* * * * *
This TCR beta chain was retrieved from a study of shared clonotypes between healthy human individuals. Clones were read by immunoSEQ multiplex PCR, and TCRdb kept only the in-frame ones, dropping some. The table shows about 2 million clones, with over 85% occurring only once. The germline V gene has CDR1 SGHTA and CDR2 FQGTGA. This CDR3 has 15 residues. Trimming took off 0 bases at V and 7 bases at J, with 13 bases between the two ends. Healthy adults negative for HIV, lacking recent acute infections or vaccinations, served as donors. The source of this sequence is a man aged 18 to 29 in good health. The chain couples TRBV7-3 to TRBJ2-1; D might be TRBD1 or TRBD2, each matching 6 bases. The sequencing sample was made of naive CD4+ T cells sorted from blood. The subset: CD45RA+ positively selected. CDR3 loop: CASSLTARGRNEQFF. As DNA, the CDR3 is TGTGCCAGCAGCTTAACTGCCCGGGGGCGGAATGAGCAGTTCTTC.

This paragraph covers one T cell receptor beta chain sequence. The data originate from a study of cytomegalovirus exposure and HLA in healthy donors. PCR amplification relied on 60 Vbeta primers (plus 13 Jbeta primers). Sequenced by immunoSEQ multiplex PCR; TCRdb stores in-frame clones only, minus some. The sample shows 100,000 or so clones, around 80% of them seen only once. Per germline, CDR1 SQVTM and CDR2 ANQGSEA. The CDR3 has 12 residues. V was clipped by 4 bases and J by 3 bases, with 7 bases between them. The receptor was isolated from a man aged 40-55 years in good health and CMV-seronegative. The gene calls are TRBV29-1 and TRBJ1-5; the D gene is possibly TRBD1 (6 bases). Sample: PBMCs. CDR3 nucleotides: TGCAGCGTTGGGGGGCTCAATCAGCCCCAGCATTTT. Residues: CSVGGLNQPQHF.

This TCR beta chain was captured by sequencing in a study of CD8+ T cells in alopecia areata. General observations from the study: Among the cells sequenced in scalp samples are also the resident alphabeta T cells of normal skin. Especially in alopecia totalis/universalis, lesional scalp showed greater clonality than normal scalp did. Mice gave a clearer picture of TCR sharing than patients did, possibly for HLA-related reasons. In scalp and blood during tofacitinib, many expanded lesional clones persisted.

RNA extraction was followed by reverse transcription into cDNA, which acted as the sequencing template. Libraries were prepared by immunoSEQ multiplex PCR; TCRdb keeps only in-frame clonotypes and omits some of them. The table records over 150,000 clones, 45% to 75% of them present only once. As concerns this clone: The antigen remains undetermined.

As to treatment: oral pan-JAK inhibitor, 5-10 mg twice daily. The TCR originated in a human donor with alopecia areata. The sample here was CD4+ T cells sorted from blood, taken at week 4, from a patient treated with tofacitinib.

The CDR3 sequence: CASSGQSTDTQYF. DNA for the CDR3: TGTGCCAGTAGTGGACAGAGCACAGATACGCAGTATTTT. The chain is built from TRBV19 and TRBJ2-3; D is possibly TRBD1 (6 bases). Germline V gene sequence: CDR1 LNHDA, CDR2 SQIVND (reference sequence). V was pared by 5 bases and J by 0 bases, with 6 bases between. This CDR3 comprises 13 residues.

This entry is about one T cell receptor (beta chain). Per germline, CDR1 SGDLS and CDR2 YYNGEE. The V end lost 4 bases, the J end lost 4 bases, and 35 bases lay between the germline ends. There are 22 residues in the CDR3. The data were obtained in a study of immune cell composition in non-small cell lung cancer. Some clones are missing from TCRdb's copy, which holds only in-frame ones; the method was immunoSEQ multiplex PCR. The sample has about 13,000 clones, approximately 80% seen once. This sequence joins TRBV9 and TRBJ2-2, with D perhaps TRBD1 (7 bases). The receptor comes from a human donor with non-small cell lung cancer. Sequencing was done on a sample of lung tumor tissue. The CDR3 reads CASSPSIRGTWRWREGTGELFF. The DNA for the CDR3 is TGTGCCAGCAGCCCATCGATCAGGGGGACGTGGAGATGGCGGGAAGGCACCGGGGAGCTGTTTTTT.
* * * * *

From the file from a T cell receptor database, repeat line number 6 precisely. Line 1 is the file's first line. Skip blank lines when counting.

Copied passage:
The CDR3 sequence: CASSGQSTDTQYF. DNA for the CDR3: TGTGCCAGTAGTGGACAGAGCACAGATACGCAGTATTTT. The chain is built from TRBV19 and TRBJ2-3; D is possibly TRBD1 (6 bases). Germline V gene sequence: CDR1 LNHDA, CDR2 SQIVND (reference sequence). V was pared by 5 bases and J by 0 bases, with 6 bases between. This CDR3 comprises 13 residues.